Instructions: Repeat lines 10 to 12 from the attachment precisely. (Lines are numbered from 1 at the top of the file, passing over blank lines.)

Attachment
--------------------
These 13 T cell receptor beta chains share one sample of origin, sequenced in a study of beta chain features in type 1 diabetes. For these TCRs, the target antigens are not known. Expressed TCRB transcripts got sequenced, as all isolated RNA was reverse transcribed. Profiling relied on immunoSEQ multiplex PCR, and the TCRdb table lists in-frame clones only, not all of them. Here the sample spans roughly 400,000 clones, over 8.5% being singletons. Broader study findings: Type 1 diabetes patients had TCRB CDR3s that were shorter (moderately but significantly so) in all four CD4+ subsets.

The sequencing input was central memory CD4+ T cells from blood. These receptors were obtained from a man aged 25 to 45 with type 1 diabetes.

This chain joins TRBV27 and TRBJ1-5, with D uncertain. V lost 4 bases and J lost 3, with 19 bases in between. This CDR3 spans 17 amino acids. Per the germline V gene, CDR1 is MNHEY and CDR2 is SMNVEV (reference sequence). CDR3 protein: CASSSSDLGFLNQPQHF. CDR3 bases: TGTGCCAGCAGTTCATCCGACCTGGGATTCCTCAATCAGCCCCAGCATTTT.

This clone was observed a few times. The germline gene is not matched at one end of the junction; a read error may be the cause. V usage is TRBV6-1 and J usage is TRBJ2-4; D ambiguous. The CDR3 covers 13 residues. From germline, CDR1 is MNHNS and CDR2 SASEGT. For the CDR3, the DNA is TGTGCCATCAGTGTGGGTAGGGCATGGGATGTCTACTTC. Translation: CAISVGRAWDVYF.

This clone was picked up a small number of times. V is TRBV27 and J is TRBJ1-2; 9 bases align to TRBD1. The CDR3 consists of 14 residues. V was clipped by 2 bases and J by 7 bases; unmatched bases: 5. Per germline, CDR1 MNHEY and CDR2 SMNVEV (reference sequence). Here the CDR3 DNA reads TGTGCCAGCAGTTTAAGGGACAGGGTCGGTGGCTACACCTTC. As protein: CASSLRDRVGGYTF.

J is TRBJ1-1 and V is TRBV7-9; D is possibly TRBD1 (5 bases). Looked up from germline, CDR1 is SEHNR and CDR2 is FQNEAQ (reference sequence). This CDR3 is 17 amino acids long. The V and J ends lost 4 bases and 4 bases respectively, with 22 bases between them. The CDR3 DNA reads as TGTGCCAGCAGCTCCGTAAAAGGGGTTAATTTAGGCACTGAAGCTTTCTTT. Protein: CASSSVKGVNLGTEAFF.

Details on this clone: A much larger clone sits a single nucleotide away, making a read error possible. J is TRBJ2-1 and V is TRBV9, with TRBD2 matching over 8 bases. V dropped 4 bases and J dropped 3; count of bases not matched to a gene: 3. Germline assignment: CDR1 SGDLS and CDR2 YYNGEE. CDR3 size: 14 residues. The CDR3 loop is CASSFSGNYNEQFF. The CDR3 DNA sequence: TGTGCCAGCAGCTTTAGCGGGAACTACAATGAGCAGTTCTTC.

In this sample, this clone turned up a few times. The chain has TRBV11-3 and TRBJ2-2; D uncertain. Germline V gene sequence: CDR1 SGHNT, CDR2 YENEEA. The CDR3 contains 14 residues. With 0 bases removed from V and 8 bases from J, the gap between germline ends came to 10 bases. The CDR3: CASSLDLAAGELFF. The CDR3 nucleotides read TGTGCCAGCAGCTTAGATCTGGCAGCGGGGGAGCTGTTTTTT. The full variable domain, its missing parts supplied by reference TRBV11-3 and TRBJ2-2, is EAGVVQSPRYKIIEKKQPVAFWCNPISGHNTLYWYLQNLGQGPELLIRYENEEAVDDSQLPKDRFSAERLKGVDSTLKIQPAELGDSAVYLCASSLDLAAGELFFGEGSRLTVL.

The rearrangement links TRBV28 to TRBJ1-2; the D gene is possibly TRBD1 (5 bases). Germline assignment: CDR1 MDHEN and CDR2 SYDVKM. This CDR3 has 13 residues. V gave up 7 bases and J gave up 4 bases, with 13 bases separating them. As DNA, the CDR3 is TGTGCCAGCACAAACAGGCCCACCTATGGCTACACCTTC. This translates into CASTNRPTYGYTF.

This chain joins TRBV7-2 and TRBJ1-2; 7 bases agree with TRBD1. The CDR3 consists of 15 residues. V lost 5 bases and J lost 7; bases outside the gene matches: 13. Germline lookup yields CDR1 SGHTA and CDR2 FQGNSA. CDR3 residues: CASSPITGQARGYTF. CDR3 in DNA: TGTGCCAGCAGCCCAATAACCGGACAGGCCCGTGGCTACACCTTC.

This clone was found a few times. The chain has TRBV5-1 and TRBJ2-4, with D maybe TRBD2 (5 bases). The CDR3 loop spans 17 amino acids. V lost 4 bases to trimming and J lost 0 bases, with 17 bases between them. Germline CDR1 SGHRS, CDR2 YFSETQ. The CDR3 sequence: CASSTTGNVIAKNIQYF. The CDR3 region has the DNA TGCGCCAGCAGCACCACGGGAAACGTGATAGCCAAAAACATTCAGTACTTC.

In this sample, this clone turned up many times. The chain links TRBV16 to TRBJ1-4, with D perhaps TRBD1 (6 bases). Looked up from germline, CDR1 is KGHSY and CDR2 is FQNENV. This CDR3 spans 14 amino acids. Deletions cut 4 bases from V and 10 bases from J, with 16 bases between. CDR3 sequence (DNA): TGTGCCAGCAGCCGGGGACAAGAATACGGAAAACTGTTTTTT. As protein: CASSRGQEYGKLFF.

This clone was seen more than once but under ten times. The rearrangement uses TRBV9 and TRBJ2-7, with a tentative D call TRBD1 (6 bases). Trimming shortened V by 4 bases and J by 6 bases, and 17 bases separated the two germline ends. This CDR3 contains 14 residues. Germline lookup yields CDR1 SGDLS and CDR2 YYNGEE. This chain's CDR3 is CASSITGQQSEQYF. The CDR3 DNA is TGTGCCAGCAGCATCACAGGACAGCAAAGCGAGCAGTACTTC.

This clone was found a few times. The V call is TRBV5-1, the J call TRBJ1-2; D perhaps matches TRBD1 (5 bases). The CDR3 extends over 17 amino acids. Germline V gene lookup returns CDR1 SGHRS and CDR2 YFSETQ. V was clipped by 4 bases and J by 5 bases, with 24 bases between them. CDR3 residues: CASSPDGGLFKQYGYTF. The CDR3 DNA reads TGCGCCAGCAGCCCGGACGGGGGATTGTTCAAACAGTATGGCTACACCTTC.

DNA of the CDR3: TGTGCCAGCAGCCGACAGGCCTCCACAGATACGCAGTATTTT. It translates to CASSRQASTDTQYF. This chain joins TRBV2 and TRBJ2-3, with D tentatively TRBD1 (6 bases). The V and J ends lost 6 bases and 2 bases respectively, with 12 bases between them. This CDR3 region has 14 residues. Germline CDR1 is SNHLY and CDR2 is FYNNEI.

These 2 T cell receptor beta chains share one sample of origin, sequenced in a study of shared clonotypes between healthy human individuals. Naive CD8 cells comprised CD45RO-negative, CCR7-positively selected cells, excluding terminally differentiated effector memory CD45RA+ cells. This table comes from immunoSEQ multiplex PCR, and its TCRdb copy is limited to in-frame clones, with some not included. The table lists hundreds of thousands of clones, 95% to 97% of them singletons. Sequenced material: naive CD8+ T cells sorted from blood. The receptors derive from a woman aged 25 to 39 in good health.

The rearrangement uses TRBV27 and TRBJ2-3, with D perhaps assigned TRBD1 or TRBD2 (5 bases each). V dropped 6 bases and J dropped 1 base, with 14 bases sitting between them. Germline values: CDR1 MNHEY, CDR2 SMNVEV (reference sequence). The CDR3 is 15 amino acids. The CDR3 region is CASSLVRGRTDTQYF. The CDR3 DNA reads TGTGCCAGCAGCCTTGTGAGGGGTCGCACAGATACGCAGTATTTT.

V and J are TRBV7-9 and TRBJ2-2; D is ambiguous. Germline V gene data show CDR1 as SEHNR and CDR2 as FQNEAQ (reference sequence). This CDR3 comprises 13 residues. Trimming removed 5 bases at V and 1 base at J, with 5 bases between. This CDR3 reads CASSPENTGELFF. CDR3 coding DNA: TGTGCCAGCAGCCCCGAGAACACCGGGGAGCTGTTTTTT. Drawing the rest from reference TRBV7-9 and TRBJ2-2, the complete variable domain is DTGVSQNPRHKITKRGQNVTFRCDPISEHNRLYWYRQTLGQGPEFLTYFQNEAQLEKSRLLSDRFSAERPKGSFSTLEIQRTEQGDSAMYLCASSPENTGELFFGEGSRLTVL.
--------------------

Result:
This chain joins TRBV7-2 and TRBJ1-2; 7 bases agree with TRBD1. The CDR3 consists of 15 residues. V lost 5 bases and J lost 7; bases outside the gene matches: 13. Germline lookup yields CDR1 SGHTA and CDR2 FQGNSA. CDR3 residues: CASSPITGQARGYTF. CDR3 in DNA: TGTGCCAGCAGCCCAATAACCGGACAGGCCCGTGGCTACACCTTC.

This clone was found a few times. The chain has TRBV5-1 and TRBJ2-4, with D maybe TRBD2 (5 bases). The CDR3 loop spans 17 amino acids. V lost 4 bases to trimming and J lost 0 bases, with 17 bases between them. Germline CDR1 SGHRS, CDR2 YFSETQ. The CDR3 sequence: CASSTTGNVIAKNIQYF. The CDR3 region has the DNA TGCGCCAGCAGCACCACGGGAAACGTGATAGCCAAAAACATTCAGTACTTC.

In this sample, this clone turned up many times. The chain links TRBV16 to TRBJ1-4, with D perhaps TRBD1 (6 bases). Looked up from germline, CDR1 is KGHSY and CDR2 is FQNENV. This CDR3 spans 14 amino acids. Deletions cut 4 bases from V and 10 bases from J, with 16 bases between. CDR3 sequence (DNA): TGTGCCAGCAGCCGGGGACAAGAATACGGAAAACTGTTTTTT. As protein: CASSRGQEYGKLFF.